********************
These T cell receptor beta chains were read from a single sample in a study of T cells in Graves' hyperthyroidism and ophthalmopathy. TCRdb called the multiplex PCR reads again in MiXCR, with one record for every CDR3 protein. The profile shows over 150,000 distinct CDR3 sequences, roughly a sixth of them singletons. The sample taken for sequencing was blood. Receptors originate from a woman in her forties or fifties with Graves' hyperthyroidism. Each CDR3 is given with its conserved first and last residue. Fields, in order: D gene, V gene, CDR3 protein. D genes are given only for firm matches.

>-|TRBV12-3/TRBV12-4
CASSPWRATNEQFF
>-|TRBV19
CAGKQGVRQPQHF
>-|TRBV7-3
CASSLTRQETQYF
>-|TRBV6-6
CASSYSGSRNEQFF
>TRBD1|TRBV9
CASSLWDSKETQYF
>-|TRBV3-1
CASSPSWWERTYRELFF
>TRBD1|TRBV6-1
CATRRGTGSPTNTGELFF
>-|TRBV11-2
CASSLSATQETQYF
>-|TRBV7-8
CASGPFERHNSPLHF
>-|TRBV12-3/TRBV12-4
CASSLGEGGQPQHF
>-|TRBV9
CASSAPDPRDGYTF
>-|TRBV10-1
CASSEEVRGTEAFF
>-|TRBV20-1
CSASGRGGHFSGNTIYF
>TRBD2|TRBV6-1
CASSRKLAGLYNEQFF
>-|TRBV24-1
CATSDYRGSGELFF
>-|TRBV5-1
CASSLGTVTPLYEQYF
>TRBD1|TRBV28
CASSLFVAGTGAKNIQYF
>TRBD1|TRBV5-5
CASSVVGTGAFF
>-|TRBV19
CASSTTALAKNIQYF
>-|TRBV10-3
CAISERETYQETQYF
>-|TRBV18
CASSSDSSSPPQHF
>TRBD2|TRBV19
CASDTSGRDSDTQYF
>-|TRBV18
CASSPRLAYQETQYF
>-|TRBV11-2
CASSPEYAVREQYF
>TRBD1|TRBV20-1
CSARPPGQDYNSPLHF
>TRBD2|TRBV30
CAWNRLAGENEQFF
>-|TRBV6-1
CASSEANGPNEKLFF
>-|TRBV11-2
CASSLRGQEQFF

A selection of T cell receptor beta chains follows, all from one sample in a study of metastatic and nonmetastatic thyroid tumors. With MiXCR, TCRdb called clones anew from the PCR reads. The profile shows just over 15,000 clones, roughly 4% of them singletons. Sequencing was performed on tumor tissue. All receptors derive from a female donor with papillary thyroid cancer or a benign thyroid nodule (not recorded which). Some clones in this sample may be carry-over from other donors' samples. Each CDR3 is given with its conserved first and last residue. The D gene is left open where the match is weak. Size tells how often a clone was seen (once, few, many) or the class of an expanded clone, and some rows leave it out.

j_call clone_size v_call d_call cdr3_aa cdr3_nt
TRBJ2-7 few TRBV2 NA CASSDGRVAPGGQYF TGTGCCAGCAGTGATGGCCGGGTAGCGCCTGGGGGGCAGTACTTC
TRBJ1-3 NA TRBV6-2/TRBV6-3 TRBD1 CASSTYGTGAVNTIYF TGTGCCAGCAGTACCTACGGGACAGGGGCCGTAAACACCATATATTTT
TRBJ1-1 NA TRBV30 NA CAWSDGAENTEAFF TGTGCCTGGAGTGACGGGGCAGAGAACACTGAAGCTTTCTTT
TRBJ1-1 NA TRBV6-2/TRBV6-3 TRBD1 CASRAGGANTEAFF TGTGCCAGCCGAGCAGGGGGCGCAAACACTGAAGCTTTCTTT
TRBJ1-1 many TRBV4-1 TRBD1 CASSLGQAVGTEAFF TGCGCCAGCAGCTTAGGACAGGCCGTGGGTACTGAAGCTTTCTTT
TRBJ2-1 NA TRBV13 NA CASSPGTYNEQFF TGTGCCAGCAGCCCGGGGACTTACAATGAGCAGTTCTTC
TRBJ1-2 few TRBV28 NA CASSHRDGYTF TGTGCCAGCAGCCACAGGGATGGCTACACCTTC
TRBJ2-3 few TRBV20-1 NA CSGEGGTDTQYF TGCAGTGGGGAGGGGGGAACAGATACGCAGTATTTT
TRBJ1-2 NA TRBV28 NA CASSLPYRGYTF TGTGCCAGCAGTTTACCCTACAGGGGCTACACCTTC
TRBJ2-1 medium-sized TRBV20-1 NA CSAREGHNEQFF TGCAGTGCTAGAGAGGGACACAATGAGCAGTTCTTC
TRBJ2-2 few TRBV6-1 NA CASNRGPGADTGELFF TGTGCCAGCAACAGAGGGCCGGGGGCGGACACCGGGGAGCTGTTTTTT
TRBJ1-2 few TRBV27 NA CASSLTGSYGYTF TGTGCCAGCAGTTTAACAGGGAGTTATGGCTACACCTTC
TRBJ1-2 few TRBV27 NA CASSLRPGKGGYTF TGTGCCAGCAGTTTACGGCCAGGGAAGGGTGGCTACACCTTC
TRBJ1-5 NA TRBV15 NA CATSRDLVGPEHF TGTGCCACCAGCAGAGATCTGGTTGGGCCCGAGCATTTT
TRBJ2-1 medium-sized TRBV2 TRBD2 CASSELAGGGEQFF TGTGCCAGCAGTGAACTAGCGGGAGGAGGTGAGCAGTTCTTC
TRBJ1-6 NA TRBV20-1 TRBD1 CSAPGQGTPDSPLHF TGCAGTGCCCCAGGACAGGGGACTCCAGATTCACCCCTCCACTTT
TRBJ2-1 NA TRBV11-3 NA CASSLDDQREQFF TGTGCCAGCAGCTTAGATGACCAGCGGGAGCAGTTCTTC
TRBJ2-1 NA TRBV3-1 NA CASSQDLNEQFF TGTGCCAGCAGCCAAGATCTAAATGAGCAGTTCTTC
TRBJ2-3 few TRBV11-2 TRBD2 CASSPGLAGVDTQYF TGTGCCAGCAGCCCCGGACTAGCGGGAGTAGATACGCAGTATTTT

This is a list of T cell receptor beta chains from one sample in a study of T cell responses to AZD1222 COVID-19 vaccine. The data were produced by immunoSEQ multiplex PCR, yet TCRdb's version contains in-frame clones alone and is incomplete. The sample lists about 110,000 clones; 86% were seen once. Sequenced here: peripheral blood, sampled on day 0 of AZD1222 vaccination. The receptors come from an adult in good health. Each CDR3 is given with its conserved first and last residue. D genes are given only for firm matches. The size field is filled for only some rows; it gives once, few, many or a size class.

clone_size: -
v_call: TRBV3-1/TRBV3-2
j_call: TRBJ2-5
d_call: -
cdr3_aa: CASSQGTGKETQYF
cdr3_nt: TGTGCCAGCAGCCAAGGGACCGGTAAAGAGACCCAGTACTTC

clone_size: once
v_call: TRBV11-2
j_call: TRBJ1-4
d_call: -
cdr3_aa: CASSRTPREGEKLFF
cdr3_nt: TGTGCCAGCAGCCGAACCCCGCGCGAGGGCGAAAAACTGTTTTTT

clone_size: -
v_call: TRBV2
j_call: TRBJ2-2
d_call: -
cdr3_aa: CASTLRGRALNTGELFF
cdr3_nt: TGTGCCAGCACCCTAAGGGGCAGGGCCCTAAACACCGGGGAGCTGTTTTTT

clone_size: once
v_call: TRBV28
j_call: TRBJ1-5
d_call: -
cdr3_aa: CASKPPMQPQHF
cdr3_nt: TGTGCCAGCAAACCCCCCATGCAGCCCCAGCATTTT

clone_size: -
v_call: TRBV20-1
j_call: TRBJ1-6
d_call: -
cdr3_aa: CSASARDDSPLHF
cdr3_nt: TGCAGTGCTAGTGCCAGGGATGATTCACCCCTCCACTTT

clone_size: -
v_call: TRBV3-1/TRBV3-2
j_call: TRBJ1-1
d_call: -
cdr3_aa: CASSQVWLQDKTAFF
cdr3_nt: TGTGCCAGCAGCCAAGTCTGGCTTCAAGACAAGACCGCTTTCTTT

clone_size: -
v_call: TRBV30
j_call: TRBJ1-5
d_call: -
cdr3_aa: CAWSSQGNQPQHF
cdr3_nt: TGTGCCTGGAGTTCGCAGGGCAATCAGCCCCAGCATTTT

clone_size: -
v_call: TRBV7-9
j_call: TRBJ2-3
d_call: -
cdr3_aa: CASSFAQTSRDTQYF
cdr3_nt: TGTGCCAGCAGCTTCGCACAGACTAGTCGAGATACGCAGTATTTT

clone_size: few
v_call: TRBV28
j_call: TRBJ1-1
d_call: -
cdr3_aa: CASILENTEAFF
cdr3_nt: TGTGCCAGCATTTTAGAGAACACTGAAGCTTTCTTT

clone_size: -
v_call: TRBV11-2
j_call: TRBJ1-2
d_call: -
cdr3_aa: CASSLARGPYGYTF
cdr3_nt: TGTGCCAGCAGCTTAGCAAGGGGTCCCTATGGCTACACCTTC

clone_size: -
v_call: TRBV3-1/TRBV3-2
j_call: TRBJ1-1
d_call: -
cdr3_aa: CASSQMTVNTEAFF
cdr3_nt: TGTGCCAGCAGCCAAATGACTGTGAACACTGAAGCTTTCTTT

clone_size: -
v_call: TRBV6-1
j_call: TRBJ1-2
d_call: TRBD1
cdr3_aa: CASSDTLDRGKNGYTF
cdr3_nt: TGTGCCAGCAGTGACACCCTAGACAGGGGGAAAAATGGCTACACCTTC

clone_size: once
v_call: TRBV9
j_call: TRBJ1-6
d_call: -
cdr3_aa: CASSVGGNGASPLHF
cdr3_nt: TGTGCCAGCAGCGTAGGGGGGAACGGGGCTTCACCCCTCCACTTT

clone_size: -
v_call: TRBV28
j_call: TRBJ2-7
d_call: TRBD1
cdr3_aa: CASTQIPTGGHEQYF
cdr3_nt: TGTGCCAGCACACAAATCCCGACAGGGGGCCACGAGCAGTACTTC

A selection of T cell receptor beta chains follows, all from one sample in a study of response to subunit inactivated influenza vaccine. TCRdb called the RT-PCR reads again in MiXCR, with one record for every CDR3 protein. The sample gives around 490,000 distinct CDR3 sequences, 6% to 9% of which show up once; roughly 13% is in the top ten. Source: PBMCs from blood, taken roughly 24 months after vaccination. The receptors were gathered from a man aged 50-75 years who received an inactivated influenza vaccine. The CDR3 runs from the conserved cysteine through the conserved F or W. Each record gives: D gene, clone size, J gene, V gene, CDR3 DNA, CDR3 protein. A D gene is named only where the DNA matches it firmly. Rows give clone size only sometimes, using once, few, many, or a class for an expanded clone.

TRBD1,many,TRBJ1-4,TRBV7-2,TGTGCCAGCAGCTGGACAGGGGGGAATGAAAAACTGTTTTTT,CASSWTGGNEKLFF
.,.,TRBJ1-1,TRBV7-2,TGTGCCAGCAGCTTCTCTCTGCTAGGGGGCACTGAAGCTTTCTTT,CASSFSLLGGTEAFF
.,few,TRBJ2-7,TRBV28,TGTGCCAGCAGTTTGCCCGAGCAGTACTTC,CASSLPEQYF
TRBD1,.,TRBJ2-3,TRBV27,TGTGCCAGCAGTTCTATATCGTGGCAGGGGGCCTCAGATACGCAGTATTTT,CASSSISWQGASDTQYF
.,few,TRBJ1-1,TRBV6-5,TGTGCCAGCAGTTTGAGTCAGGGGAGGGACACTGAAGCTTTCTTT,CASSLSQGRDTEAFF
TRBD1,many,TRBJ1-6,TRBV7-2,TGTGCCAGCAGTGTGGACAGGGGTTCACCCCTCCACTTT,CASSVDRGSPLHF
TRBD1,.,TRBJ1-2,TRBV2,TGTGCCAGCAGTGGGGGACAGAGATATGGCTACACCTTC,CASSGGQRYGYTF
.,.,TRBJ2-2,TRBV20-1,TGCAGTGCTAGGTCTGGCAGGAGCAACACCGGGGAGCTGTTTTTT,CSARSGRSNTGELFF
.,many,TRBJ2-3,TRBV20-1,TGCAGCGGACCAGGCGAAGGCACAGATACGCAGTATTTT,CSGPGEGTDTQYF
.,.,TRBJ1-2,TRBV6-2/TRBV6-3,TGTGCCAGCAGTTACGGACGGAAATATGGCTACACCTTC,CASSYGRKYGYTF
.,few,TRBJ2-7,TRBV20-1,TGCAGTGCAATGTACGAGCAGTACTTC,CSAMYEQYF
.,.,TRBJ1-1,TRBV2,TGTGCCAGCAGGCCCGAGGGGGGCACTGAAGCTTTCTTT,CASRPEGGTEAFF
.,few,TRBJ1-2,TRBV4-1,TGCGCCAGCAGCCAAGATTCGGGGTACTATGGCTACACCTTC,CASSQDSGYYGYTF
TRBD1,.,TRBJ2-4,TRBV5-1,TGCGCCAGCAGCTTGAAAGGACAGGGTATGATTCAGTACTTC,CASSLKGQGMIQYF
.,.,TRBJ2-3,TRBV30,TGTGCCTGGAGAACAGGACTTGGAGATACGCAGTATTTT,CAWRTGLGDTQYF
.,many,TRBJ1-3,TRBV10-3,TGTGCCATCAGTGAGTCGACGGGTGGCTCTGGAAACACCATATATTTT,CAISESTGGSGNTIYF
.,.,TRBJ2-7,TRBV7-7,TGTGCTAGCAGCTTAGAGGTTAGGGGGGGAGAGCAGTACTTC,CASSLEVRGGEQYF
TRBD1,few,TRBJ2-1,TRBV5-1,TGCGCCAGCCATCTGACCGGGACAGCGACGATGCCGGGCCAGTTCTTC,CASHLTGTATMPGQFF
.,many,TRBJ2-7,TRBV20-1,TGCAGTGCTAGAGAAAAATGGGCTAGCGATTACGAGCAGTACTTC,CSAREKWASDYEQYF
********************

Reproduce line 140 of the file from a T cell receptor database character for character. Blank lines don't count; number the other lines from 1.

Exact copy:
clone_size: -